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Changes To Common Core Approved And Adopted, But Many Still Frustrated


The Florida Board of Education Tuesday unanimously approved changes to the Common Core standards. The meeting in Orlando was tense and the public comment portion was dominated by anti-common core activists who wanted the standards rescinded. Teachers around the region and around the country are expressing frustration over Common Core, and for many the standards themselves are the least of their worries. It's the uncertainty of how the standards, and by extension the teachers, will be evaluated.

The standards, which are now officially known as "Florida Standards" have goals for what students should know in Math and English by the end of each grade level. Dr. Susan James, an Assistant Professor of Literacy in the School of Education at the University of West Florida and a former high school teacher supports the standards but said that well paid, well trained, and well respected teachers already know how to evaluate students in the classroom. She believes the constant tests only increases stress for both students and teachers.

Dr. Dana Boddy, an Instructor and Math Program Coordinator at the University of West Florida. She also believes the success of any standards lies in how they will be evaluated. She pointed out that there has still been no test chosen for the Florida Standards.  Dr. Boddy also feels that individual school districts that might want to implement their own standards will not be able to because of the way schools are funded. She said "the state's not going to let that happen. You're going to follow the state's standards".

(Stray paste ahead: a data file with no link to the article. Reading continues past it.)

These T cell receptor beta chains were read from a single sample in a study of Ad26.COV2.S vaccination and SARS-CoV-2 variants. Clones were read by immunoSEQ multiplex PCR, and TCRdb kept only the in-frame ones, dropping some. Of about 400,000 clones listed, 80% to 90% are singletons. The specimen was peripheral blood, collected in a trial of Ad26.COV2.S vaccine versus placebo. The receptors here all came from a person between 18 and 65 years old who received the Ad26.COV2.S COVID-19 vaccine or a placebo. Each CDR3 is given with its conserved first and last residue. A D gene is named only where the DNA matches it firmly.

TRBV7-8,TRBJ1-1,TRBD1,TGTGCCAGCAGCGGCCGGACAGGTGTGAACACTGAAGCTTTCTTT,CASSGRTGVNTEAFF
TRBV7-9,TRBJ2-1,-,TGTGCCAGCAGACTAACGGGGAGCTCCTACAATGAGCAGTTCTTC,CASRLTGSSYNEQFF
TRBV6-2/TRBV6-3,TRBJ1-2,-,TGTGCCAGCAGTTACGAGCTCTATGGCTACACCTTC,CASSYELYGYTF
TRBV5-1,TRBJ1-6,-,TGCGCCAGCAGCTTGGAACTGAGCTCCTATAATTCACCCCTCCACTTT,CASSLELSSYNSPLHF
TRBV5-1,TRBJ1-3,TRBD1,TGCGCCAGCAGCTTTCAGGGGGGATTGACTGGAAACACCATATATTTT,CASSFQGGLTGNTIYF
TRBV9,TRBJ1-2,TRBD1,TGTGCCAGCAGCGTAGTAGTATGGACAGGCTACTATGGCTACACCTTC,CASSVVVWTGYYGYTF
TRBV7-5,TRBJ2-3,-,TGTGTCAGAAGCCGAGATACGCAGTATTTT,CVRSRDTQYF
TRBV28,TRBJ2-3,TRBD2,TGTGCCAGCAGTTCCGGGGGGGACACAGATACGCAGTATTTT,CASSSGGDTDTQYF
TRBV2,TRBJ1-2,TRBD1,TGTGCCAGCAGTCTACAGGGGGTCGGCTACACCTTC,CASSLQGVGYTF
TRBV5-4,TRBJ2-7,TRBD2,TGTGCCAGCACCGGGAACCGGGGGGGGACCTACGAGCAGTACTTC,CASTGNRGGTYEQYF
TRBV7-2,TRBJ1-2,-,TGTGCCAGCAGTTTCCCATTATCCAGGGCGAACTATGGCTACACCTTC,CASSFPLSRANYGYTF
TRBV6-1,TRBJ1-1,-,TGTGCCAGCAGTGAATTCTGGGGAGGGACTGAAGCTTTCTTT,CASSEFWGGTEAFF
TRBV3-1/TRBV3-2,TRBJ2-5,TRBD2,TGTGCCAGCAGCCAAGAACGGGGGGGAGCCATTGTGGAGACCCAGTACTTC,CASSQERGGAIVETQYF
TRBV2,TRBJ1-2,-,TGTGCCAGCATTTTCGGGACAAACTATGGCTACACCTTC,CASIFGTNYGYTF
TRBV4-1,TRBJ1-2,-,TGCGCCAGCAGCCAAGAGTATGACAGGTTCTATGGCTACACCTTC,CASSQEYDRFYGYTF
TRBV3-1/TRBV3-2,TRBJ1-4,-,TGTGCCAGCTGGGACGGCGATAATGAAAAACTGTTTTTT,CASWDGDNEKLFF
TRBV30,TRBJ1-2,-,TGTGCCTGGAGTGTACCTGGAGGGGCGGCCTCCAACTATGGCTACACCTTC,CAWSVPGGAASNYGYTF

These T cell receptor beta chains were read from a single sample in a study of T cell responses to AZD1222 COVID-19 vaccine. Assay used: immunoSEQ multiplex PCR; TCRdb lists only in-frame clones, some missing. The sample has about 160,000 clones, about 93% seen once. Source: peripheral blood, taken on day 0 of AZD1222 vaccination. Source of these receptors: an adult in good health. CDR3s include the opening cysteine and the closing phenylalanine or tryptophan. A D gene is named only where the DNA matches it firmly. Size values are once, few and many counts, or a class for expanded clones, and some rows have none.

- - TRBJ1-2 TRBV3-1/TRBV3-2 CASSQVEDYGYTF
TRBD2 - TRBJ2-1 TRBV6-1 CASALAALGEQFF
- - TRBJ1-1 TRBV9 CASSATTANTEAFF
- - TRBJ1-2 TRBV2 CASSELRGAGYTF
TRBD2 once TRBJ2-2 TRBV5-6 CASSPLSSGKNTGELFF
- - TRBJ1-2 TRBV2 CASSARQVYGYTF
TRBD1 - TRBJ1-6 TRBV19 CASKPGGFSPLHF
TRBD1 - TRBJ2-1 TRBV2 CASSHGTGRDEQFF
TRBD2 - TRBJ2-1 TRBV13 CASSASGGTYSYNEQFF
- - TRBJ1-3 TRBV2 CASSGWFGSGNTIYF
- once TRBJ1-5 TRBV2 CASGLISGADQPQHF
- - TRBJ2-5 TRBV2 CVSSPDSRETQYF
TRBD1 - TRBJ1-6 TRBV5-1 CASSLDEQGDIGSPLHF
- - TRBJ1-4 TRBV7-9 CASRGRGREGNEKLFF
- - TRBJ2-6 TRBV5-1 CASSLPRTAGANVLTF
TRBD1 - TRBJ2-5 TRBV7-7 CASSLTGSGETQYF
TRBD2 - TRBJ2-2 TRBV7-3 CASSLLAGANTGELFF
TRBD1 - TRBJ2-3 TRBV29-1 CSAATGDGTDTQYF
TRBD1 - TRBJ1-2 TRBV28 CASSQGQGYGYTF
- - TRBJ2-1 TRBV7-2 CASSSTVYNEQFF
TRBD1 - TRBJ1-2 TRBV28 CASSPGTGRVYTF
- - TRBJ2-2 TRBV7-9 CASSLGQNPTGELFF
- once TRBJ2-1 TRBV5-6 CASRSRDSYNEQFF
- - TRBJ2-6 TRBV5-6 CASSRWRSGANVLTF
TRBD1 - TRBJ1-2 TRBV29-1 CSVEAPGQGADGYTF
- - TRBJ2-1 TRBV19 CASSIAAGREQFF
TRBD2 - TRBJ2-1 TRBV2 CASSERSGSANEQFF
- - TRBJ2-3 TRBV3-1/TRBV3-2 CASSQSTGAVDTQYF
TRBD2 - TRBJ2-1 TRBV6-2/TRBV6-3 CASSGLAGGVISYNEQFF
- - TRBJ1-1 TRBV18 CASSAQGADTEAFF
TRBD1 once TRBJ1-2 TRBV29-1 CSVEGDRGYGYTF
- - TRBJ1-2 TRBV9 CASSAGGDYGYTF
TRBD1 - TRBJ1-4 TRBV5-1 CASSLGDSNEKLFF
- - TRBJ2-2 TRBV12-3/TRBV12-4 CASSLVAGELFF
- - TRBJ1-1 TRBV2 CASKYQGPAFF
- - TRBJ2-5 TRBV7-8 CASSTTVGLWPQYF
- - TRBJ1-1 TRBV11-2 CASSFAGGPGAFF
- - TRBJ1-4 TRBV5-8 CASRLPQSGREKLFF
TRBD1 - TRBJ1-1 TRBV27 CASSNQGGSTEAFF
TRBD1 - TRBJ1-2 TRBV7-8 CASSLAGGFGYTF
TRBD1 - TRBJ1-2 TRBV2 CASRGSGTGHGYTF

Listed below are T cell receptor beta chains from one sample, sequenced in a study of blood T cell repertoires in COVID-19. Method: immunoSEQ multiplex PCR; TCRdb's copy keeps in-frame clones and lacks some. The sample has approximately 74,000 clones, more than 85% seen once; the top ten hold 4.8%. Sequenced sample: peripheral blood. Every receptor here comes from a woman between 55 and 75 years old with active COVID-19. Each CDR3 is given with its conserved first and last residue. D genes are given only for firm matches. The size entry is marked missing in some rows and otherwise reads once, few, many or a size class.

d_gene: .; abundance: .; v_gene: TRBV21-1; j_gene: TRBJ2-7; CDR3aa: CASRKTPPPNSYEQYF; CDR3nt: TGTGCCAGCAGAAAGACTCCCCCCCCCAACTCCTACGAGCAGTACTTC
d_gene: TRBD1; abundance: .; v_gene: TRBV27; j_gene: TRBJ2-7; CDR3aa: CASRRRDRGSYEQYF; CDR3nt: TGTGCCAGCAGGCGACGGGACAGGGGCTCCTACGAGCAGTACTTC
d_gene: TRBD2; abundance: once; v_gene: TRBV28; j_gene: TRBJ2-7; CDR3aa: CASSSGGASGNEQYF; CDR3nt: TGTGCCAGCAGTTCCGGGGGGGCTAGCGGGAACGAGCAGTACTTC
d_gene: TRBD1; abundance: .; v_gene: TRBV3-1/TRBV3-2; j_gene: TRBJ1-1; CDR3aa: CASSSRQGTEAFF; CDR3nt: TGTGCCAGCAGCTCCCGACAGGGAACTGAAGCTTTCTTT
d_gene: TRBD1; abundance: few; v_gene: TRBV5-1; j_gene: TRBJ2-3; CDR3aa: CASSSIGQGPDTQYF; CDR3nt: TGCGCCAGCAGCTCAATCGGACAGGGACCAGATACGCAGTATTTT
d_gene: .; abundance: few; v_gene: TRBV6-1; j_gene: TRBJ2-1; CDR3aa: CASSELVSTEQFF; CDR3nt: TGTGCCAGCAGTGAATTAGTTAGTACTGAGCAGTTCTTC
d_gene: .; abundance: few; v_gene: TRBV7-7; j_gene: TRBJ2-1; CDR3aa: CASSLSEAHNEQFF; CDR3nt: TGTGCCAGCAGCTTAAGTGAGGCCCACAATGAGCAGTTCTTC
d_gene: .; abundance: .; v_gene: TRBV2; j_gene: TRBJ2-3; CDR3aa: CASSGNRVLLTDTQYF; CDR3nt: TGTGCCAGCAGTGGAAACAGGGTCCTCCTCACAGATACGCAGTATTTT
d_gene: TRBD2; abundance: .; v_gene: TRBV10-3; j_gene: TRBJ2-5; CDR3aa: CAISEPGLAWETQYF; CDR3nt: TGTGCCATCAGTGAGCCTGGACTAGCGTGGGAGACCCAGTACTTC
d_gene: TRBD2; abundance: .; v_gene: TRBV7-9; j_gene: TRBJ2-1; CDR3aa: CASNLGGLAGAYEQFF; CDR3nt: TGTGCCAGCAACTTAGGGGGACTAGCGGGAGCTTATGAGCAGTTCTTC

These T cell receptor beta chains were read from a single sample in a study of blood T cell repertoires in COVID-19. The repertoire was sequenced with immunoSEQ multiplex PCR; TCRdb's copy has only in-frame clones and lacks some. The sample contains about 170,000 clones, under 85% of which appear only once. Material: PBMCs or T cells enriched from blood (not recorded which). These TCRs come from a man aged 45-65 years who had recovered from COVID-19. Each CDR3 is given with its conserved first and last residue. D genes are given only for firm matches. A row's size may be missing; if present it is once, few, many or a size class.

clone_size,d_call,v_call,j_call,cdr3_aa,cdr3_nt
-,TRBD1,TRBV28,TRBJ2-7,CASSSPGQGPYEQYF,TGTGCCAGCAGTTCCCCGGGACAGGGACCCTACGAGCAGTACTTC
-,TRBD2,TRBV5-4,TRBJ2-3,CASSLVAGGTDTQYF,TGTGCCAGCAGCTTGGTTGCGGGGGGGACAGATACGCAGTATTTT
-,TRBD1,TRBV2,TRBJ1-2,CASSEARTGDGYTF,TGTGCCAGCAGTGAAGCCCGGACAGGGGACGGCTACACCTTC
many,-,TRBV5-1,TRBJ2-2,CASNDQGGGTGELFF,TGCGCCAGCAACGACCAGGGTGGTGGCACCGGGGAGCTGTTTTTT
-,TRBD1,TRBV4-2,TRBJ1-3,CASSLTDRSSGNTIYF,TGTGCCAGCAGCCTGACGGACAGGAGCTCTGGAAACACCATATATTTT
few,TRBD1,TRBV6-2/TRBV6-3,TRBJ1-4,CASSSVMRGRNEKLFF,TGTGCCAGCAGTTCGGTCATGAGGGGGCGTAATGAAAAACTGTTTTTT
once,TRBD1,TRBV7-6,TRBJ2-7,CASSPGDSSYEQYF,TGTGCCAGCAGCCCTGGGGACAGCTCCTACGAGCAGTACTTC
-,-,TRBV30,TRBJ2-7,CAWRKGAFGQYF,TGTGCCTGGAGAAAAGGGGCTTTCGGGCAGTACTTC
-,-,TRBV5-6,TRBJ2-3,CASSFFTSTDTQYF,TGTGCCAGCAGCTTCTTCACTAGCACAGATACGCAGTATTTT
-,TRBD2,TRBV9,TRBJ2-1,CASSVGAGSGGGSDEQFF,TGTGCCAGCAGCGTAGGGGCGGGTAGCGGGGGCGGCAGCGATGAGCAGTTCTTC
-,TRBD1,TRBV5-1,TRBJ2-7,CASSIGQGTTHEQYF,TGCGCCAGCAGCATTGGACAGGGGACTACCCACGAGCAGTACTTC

Dr. Giang-Nguyen Nguyen is a math educator at UWF who says that teachers will now need to be more flexible and more creative in the classroom to help students understand the concepts being taught "and not here, this is what you have to know and this is what you have to memorize".

One thing all the teachers agreed on was that this is probably not the last time the state will tinker with the standards. The Florida Standards will be fully implemented by the 2014-2015 academic school year. A new assessment test to replace the FCAT is supposed to be chosen in March.

Bob Barrett has been a radio broadcaster since the mid 1970s and has worked at stations from northern New York to south Florida and, oddly, has been able to make a living that way. He began work in public radio in 2001. Over the years he has produced nationally syndicated programs such as The Environment Show and The Health Show for Northeast Public Radio's National Productions.